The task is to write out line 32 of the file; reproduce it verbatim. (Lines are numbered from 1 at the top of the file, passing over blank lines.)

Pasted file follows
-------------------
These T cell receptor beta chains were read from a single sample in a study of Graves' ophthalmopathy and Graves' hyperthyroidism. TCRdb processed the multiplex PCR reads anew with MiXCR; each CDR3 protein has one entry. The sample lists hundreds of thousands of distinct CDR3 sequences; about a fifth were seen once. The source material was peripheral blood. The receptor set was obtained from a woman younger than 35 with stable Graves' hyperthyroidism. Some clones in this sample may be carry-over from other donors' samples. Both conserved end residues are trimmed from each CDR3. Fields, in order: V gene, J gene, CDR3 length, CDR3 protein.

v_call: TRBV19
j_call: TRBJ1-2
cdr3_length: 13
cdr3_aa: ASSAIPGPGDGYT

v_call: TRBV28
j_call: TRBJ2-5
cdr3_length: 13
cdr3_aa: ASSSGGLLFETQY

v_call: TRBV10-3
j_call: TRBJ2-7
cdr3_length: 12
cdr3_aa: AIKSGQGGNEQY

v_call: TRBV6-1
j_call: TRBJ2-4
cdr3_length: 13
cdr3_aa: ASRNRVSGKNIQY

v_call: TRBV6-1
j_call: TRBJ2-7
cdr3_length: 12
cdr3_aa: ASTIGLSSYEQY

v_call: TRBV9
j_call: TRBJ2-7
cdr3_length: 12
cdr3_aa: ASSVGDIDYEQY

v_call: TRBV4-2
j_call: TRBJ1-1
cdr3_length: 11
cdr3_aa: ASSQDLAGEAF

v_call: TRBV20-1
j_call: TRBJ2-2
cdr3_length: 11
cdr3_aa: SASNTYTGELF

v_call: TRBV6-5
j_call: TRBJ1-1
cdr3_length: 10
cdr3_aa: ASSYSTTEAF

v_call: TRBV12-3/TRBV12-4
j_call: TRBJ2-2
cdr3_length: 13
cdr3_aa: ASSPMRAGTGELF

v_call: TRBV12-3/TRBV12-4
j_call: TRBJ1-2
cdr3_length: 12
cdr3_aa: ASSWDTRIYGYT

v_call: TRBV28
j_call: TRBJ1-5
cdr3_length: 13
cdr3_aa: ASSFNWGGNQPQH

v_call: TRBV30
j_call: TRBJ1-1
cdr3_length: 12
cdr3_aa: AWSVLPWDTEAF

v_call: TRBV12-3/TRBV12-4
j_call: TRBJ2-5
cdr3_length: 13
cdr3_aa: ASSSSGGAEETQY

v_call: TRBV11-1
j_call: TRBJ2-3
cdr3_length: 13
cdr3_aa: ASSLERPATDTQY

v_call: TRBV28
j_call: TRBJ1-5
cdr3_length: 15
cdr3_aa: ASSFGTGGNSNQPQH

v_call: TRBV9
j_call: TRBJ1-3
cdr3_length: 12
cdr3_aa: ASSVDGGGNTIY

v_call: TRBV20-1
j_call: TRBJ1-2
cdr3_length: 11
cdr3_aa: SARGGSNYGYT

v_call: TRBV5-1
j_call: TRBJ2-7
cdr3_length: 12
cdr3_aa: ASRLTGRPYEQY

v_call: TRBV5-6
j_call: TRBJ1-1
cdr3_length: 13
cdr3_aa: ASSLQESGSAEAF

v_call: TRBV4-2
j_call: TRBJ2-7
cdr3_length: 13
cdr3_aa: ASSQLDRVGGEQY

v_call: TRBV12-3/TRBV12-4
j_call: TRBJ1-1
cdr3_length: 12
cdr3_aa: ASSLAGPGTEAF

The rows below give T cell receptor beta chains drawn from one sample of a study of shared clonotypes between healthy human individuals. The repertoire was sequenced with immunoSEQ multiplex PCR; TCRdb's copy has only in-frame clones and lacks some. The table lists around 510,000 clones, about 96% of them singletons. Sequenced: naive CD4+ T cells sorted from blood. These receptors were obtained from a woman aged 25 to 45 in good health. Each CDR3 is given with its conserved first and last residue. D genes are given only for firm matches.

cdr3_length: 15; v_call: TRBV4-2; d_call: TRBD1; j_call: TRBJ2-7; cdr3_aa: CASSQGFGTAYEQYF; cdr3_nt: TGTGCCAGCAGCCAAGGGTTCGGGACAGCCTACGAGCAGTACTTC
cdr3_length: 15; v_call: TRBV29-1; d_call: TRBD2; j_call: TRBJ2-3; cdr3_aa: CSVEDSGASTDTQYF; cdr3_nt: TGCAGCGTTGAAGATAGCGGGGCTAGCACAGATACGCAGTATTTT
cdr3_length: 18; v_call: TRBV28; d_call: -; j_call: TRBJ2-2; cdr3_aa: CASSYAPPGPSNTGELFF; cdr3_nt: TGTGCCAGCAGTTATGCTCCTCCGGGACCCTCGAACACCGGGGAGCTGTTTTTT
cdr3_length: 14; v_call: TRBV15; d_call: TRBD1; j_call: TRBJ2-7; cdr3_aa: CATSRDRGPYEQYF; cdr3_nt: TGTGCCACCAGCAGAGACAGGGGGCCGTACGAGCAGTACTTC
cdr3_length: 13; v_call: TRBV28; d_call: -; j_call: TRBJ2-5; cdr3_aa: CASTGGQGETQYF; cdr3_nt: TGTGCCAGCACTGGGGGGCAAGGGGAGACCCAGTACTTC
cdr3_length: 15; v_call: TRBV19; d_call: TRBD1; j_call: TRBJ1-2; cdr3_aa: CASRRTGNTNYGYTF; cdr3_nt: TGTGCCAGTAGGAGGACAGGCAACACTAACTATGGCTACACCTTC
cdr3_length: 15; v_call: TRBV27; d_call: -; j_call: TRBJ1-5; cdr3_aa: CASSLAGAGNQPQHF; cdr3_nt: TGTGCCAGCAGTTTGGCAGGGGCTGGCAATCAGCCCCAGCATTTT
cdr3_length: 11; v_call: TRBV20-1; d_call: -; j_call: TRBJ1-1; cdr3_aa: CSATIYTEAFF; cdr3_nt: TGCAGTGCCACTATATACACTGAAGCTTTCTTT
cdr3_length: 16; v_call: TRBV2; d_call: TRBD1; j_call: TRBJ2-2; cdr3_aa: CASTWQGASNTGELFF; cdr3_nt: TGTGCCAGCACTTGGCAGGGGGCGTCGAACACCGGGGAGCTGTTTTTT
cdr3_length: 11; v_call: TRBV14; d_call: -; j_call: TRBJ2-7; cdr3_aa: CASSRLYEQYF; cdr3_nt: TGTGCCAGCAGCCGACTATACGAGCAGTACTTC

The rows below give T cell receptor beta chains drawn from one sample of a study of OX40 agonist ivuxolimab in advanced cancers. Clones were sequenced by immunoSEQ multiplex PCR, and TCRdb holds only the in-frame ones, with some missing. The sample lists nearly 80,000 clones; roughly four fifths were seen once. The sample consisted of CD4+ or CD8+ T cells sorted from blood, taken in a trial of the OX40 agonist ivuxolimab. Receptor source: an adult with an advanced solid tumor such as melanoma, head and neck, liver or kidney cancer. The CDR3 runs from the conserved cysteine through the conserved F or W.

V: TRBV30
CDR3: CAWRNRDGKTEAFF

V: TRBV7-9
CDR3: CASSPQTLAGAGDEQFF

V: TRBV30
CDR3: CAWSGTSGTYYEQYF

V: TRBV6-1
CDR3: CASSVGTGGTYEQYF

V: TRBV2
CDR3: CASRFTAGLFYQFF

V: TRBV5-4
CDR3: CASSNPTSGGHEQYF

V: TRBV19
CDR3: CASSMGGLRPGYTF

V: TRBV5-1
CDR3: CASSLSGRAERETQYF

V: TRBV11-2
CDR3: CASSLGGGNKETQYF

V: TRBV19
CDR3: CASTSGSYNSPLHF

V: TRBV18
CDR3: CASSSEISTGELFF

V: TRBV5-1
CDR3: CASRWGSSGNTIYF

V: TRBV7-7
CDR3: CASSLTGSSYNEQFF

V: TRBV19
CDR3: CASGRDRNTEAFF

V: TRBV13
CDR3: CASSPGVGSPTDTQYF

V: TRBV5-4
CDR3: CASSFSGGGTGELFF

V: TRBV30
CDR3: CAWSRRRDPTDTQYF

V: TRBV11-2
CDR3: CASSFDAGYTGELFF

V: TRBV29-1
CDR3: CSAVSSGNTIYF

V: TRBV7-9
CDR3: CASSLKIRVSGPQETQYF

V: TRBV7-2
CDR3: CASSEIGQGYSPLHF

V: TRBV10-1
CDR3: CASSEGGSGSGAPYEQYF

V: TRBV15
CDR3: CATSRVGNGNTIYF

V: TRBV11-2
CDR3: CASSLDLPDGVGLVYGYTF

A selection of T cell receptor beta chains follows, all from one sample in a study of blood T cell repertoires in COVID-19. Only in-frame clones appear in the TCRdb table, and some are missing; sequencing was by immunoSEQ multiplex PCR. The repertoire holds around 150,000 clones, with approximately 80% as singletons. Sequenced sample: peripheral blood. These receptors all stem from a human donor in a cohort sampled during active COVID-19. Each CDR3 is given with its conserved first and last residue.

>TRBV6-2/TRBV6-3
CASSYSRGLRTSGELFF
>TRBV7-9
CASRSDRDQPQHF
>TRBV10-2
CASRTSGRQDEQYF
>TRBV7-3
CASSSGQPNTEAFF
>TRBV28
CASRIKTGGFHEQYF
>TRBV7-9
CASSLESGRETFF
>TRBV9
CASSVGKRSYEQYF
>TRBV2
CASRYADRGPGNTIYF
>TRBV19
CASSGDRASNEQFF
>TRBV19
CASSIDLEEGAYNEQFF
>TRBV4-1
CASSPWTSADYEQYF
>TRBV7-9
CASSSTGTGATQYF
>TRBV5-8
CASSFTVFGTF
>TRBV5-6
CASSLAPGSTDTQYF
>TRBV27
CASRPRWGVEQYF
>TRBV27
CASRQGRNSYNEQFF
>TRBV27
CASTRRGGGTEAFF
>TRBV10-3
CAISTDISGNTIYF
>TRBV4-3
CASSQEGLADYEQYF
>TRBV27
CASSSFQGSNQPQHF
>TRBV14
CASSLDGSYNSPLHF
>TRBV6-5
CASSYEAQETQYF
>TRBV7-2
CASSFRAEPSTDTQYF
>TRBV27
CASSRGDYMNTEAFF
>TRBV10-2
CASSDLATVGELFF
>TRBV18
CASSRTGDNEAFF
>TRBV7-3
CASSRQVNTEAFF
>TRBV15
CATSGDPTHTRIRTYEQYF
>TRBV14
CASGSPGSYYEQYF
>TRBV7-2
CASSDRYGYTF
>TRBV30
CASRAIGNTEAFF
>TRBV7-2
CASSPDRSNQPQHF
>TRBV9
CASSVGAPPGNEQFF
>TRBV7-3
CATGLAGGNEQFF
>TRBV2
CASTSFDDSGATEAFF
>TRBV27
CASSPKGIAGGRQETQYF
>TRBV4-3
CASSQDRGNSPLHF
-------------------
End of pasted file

cdr3_length: 11